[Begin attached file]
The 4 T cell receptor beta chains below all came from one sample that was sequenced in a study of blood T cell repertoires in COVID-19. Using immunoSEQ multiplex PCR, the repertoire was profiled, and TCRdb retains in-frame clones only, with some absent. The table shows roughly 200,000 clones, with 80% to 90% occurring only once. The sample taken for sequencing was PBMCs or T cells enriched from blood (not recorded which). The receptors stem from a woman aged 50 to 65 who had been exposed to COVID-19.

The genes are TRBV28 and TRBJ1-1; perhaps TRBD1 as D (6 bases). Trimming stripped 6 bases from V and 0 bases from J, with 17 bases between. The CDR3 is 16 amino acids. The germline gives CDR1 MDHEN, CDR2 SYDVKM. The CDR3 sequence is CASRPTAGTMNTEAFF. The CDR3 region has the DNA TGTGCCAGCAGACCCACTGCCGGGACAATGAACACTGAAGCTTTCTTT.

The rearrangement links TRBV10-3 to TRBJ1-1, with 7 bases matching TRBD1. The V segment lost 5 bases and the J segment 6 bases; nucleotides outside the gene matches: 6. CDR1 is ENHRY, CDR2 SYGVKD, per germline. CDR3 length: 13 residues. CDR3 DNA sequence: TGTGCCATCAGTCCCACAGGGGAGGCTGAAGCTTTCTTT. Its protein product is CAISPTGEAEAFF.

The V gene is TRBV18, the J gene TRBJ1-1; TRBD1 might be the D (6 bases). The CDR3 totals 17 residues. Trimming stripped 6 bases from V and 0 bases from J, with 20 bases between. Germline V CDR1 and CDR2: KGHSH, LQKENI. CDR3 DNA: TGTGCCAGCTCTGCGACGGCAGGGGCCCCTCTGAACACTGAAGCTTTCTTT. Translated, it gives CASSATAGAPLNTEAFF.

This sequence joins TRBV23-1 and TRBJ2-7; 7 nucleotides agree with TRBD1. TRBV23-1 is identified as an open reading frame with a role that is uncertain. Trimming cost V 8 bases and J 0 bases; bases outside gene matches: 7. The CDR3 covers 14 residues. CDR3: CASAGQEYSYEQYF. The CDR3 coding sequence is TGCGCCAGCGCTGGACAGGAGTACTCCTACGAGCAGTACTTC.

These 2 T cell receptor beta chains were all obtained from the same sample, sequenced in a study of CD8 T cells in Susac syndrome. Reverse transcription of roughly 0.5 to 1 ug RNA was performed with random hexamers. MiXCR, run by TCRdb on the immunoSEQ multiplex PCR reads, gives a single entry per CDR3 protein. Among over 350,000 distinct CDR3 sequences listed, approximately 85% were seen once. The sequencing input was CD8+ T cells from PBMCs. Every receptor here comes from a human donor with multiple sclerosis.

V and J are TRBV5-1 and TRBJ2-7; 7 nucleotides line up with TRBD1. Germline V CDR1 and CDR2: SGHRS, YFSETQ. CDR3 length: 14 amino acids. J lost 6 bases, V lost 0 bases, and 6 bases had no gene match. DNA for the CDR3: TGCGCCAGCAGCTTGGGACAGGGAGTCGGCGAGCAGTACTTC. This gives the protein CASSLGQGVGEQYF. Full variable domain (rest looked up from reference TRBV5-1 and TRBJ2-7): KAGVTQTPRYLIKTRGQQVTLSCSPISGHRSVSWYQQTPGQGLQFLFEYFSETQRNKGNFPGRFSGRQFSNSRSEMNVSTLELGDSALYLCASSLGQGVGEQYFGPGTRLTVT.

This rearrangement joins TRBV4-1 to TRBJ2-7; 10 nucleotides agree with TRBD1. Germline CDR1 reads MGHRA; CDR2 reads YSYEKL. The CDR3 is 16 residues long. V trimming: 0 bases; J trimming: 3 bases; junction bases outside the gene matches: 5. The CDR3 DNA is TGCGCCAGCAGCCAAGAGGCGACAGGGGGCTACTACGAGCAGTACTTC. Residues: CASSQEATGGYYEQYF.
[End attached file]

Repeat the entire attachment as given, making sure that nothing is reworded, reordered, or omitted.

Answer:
The 4 T cell receptor beta chains below all came from one sample that was sequenced in a study of blood T cell repertoires in COVID-19. Using immunoSEQ multiplex PCR, the repertoire was profiled, and TCRdb retains in-frame clones only, with some absent. The table shows roughly 200,000 clones, with 80% to 90% occurring only once. The sample taken for sequencing was PBMCs or T cells enriched from blood (not recorded which). The receptors stem from a woman aged 50 to 65 who had been exposed to COVID-19.

The genes are TRBV28 and TRBJ1-1; perhaps TRBD1 as D (6 bases). Trimming stripped 6 bases from V and 0 bases from J, with 17 bases between. The CDR3 is 16 amino acids. The germline gives CDR1 MDHEN, CDR2 SYDVKM. The CDR3 sequence is CASRPTAGTMNTEAFF. The CDR3 region has the DNA TGTGCCAGCAGACCCACTGCCGGGACAATGAACACTGAAGCTTTCTTT.

The rearrangement links TRBV10-3 to TRBJ1-1, with 7 bases matching TRBD1. The V segment lost 5 bases and the J segment 6 bases; nucleotides outside the gene matches: 6. CDR1 is ENHRY, CDR2 SYGVKD, per germline. CDR3 length: 13 residues. CDR3 DNA sequence: TGTGCCATCAGTCCCACAGGGGAGGCTGAAGCTTTCTTT. Its protein product is CAISPTGEAEAFF.

The V gene is TRBV18, the J gene TRBJ1-1; TRBD1 might be the D (6 bases). The CDR3 totals 17 residues. Trimming stripped 6 bases from V and 0 bases from J, with 20 bases between. Germline V CDR1 and CDR2: KGHSH, LQKENI. CDR3 DNA: TGTGCCAGCTCTGCGACGGCAGGGGCCCCTCTGAACACTGAAGCTTTCTTT. Translated, it gives CASSATAGAPLNTEAFF.

This sequence joins TRBV23-1 and TRBJ2-7; 7 nucleotides agree with TRBD1. TRBV23-1 is identified as an open reading frame with a role that is uncertain. Trimming cost V 8 bases and J 0 bases; bases outside gene matches: 7. The CDR3 covers 14 residues. CDR3: CASAGQEYSYEQYF. The CDR3 coding sequence is TGCGCCAGCGCTGGACAGGAGTACTCCTACGAGCAGTACTTC.

These 2 T cell receptor beta chains were all obtained from the same sample, sequenced in a study of CD8 T cells in Susac syndrome. Reverse transcription of roughly 0.5 to 1 ug RNA was performed with random hexamers. MiXCR, run by TCRdb on the immunoSEQ multiplex PCR reads, gives a single entry per CDR3 protein. Among over 350,000 distinct CDR3 sequences listed, approximately 85% were seen once. The sequencing input was CD8+ T cells from PBMCs. Every receptor here comes from a human donor with multiple sclerosis.

V and J are TRBV5-1 and TRBJ2-7; 7 nucleotides line up with TRBD1. Germline V CDR1 and CDR2: SGHRS, YFSETQ. CDR3 length: 14 amino acids. J lost 6 bases, V lost 0 bases, and 6 bases had no gene match. DNA for the CDR3: TGCGCCAGCAGCTTGGGACAGGGAGTCGGCGAGCAGTACTTC. This gives the protein CASSLGQGVGEQYF. Full variable domain (rest looked up from reference TRBV5-1 and TRBJ2-7): KAGVTQTPRYLIKTRGQQVTLSCSPISGHRSVSWYQQTPGQGLQFLFEYFSETQRNKGNFPGRFSGRQFSNSRSEMNVSTLELGDSALYLCASSLGQGVGEQYFGPGTRLTVT.

This rearrangement joins TRBV4-1 to TRBJ2-7; 10 nucleotides agree with TRBD1. Germline CDR1 reads MGHRA; CDR2 reads YSYEKL. The CDR3 is 16 residues long. V trimming: 0 bases; J trimming: 3 bases; junction bases outside the gene matches: 5. The CDR3 DNA is TGCGCCAGCAGCCAAGAGGCGACAGGGGGCTACTACGAGCAGTACTTC. Residues: CASSQEATGGYYEQYF.